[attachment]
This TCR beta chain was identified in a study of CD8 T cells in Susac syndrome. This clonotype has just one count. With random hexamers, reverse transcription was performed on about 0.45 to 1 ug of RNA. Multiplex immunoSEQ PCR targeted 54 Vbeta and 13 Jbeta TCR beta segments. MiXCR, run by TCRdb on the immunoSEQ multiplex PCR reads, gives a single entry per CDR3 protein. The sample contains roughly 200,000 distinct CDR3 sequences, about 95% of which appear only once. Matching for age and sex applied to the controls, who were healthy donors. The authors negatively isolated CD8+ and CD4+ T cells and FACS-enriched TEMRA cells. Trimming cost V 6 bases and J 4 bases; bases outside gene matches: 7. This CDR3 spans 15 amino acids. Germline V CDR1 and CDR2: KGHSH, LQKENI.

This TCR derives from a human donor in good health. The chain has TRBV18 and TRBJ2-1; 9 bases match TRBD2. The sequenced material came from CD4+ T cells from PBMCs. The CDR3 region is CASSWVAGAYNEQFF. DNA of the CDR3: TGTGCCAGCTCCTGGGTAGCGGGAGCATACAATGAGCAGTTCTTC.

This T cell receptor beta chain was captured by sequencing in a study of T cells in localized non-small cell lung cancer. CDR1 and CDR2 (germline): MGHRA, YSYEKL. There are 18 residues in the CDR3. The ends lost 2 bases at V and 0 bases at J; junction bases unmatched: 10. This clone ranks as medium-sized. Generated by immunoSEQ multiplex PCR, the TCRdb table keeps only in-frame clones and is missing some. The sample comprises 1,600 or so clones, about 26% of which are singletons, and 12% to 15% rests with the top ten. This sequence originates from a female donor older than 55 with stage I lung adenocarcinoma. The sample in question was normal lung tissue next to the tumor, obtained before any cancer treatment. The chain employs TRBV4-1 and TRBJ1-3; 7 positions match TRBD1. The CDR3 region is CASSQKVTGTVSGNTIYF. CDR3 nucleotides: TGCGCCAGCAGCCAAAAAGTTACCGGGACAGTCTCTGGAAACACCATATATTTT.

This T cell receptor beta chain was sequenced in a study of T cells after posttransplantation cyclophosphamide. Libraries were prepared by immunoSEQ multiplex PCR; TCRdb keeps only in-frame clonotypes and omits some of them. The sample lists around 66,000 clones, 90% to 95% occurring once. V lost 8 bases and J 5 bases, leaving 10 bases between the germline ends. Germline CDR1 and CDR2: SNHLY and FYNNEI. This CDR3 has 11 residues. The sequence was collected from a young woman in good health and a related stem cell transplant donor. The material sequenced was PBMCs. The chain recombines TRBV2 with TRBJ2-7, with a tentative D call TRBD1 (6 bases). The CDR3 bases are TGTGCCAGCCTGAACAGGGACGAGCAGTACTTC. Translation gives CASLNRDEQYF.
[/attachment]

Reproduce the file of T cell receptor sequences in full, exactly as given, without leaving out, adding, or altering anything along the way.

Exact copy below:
This TCR beta chain was identified in a study of CD8 T cells in Susac syndrome. This clonotype has just one count. With random hexamers, reverse transcription was performed on about 0.45 to 1 ug of RNA. Multiplex immunoSEQ PCR targeted 54 Vbeta and 13 Jbeta TCR beta segments. MiXCR, run by TCRdb on the immunoSEQ multiplex PCR reads, gives a single entry per CDR3 protein. The sample contains roughly 200,000 distinct CDR3 sequences, about 95% of which appear only once. Matching for age and sex applied to the controls, who were healthy donors. The authors negatively isolated CD8+ and CD4+ T cells and FACS-enriched TEMRA cells. Trimming cost V 6 bases and J 4 bases; bases outside gene matches: 7. This CDR3 spans 15 amino acids. Germline V CDR1 and CDR2: KGHSH, LQKENI.

This TCR derives from a human donor in good health. The chain has TRBV18 and TRBJ2-1; 9 bases match TRBD2. The sequenced material came from CD4+ T cells from PBMCs. The CDR3 region is CASSWVAGAYNEQFF. DNA of the CDR3: TGTGCCAGCTCCTGGGTAGCGGGAGCATACAATGAGCAGTTCTTC.

This T cell receptor beta chain was captured by sequencing in a study of T cells in localized non-small cell lung cancer. CDR1 and CDR2 (germline): MGHRA, YSYEKL. There are 18 residues in the CDR3. The ends lost 2 bases at V and 0 bases at J; junction bases unmatched: 10. This clone ranks as medium-sized. Generated by immunoSEQ multiplex PCR, the TCRdb table keeps only in-frame clones and is missing some. The sample comprises 1,600 or so clones, about 26% of which are singletons, and 12% to 15% rests with the top ten. This sequence originates from a female donor older than 55 with stage I lung adenocarcinoma. The sample in question was normal lung tissue next to the tumor, obtained before any cancer treatment. The chain employs TRBV4-1 and TRBJ1-3; 7 positions match TRBD1. The CDR3 region is CASSQKVTGTVSGNTIYF. CDR3 nucleotides: TGCGCCAGCAGCCAAAAAGTTACCGGGACAGTCTCTGGAAACACCATATATTTT.

This T cell receptor beta chain was sequenced in a study of T cells after posttransplantation cyclophosphamide. Libraries were prepared by immunoSEQ multiplex PCR; TCRdb keeps only in-frame clonotypes and omits some of them. The sample lists around 66,000 clones, 90% to 95% occurring once. V lost 8 bases and J 5 bases, leaving 10 bases between the germline ends. Germline CDR1 and CDR2: SNHLY and FYNNEI. This CDR3 has 11 residues. The sequence was collected from a young woman in good health and a related stem cell transplant donor. The material sequenced was PBMCs. The chain recombines TRBV2 with TRBJ2-7, with a tentative D call TRBD1 (6 bases). The CDR3 bases are TGTGCCAGCCTGAACAGGGACGAGCAGTACTTC. Translation gives CASLNRDEQYF.